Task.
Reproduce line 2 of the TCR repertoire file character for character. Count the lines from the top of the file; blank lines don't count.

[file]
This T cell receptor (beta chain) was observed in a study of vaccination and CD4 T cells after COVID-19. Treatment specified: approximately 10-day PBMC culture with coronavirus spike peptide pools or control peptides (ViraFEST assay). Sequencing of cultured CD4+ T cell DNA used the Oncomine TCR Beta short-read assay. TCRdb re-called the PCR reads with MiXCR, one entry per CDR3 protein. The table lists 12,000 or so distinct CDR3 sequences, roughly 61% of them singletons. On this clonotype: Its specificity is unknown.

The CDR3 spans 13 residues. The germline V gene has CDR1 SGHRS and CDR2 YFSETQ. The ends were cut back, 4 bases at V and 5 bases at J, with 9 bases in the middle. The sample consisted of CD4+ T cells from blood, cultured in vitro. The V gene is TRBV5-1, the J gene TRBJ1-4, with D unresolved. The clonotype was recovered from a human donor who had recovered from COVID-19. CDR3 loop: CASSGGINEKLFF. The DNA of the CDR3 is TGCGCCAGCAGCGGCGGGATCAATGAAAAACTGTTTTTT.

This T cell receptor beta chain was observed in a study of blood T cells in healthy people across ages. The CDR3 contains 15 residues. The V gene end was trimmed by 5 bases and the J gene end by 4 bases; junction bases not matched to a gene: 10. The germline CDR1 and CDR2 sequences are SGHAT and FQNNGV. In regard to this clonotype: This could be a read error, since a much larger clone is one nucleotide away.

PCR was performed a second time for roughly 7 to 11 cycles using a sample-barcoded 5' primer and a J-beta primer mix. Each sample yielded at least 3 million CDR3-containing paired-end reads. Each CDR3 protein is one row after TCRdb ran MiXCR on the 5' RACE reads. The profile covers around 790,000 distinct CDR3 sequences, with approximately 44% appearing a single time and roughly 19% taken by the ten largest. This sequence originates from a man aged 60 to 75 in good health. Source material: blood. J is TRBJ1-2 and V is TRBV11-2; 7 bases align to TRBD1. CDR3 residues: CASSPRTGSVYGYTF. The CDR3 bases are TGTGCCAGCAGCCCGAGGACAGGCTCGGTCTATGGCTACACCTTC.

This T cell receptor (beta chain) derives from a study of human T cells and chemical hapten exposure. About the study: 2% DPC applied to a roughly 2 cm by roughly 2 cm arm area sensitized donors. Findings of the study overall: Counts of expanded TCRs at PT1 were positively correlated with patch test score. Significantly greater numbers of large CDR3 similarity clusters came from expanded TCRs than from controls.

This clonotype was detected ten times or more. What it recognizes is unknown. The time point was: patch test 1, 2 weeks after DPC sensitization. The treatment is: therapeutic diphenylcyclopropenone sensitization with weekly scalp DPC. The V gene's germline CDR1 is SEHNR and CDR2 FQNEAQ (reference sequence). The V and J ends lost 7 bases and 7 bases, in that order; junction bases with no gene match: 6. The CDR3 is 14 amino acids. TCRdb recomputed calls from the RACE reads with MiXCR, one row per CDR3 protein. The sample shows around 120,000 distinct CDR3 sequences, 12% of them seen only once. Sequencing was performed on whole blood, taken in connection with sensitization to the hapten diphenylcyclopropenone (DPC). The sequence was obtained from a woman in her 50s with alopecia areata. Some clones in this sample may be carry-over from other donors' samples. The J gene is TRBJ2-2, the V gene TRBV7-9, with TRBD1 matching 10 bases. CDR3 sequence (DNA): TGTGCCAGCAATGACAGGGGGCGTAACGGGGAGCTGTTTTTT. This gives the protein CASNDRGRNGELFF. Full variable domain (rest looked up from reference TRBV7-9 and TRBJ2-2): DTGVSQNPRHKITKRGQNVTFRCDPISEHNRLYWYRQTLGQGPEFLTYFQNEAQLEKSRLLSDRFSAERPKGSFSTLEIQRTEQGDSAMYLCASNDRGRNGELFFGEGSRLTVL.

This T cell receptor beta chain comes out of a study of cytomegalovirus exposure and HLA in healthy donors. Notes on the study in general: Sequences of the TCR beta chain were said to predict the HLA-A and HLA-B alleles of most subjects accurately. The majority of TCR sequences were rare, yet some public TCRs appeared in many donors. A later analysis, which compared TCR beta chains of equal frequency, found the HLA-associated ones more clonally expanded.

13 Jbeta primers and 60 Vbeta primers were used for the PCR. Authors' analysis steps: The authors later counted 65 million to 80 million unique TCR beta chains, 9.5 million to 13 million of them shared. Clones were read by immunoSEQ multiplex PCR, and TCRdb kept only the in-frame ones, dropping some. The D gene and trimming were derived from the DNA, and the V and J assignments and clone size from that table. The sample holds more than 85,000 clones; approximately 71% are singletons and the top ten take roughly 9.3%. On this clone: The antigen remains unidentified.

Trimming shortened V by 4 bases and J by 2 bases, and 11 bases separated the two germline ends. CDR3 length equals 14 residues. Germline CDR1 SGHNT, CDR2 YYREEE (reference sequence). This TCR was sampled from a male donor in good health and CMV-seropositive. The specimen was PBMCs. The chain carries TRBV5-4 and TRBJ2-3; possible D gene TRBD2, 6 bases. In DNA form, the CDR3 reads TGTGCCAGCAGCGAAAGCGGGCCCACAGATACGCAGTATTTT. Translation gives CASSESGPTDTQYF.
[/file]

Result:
The CDR3 spans 13 residues. The germline V gene has CDR1 SGHRS and CDR2 YFSETQ. The ends were cut back, 4 bases at V and 5 bases at J, with 9 bases in the middle. The sample consisted of CD4+ T cells from blood, cultured in vitro. The V gene is TRBV5-1, the J gene TRBJ1-4, with D unresolved. The clonotype was recovered from a human donor who had recovered from COVID-19. CDR3 loop: CASSGGINEKLFF. The DNA of the CDR3 is TGCGCCAGCAGCGGCGGGATCAATGAAAAACTGTTTTTT.